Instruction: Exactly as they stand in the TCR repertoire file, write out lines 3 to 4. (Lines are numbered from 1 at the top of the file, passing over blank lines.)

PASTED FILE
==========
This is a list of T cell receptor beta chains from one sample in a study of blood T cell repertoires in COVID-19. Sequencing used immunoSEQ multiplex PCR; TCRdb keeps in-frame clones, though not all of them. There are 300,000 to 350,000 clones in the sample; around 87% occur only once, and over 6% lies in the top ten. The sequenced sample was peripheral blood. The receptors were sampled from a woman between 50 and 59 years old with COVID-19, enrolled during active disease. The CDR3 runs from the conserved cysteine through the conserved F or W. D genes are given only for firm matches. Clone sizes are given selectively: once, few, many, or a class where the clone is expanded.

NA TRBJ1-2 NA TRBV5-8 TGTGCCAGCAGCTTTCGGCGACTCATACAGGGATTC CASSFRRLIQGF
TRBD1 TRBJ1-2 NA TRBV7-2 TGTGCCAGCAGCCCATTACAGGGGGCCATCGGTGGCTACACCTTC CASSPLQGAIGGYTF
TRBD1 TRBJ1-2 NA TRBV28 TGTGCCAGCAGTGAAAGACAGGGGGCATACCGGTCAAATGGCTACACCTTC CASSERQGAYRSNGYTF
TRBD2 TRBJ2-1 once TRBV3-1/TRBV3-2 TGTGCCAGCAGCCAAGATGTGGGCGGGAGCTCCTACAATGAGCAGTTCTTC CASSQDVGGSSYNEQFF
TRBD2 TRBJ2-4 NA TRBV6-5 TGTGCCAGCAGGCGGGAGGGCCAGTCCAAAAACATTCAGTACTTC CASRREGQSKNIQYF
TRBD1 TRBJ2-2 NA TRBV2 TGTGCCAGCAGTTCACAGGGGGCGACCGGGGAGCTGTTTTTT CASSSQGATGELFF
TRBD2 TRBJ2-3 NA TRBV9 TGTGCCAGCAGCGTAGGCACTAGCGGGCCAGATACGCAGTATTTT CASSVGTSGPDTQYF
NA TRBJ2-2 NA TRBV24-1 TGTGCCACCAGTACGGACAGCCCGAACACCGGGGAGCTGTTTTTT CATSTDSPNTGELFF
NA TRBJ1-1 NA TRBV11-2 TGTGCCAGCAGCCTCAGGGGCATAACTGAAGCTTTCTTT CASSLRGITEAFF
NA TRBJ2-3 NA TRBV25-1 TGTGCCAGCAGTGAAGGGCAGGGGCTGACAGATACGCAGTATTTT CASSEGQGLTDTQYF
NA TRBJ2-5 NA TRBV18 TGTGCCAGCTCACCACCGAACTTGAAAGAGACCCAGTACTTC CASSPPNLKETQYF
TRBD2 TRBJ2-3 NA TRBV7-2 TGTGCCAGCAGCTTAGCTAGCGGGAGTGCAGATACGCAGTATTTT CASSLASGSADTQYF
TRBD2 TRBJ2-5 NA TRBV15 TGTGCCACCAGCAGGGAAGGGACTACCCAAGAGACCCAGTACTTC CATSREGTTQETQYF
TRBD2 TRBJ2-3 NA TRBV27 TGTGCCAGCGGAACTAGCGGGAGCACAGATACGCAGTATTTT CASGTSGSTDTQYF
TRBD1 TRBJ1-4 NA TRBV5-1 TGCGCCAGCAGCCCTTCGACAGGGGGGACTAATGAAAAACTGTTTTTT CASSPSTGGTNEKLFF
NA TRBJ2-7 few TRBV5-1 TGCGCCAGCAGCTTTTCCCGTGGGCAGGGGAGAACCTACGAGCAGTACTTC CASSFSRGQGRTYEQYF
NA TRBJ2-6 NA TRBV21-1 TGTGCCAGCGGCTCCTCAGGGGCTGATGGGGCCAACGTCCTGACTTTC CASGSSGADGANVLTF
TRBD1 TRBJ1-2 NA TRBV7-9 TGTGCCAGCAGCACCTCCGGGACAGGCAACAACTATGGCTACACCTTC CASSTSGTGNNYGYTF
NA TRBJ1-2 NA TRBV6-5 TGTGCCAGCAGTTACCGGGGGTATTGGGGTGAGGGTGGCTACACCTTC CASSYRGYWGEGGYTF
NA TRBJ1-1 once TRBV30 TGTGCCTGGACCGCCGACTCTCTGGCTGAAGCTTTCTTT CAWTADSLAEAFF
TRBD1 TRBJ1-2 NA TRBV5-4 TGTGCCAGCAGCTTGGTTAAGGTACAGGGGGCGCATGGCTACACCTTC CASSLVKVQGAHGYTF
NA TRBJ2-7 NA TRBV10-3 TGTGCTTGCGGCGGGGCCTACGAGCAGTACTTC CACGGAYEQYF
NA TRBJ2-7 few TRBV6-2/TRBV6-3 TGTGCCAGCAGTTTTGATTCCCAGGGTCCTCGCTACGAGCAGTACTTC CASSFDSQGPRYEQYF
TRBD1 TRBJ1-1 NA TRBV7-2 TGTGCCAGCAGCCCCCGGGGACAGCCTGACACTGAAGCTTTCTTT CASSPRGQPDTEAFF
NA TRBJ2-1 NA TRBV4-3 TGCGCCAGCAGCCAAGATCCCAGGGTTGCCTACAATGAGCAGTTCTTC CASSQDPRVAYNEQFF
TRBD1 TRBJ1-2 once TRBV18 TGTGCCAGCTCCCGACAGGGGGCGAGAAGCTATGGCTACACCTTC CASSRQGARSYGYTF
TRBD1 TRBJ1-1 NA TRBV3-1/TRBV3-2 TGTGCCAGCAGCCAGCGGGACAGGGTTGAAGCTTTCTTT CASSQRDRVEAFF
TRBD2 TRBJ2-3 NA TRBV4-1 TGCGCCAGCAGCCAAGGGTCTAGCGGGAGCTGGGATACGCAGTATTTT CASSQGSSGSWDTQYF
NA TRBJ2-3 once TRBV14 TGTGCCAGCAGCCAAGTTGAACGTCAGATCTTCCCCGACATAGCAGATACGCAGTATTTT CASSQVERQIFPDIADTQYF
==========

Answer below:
TRBD1 TRBJ1-2 NA TRBV7-2 TGTGCCAGCAGCCCATTACAGGGGGCCATCGGTGGCTACACCTTC CASSPLQGAIGGYTF
TRBD1 TRBJ1-2 NA TRBV28 TGTGCCAGCAGTGAAAGACAGGGGGCATACCGGTCAAATGGCTACACCTTC CASSERQGAYRSNGYTF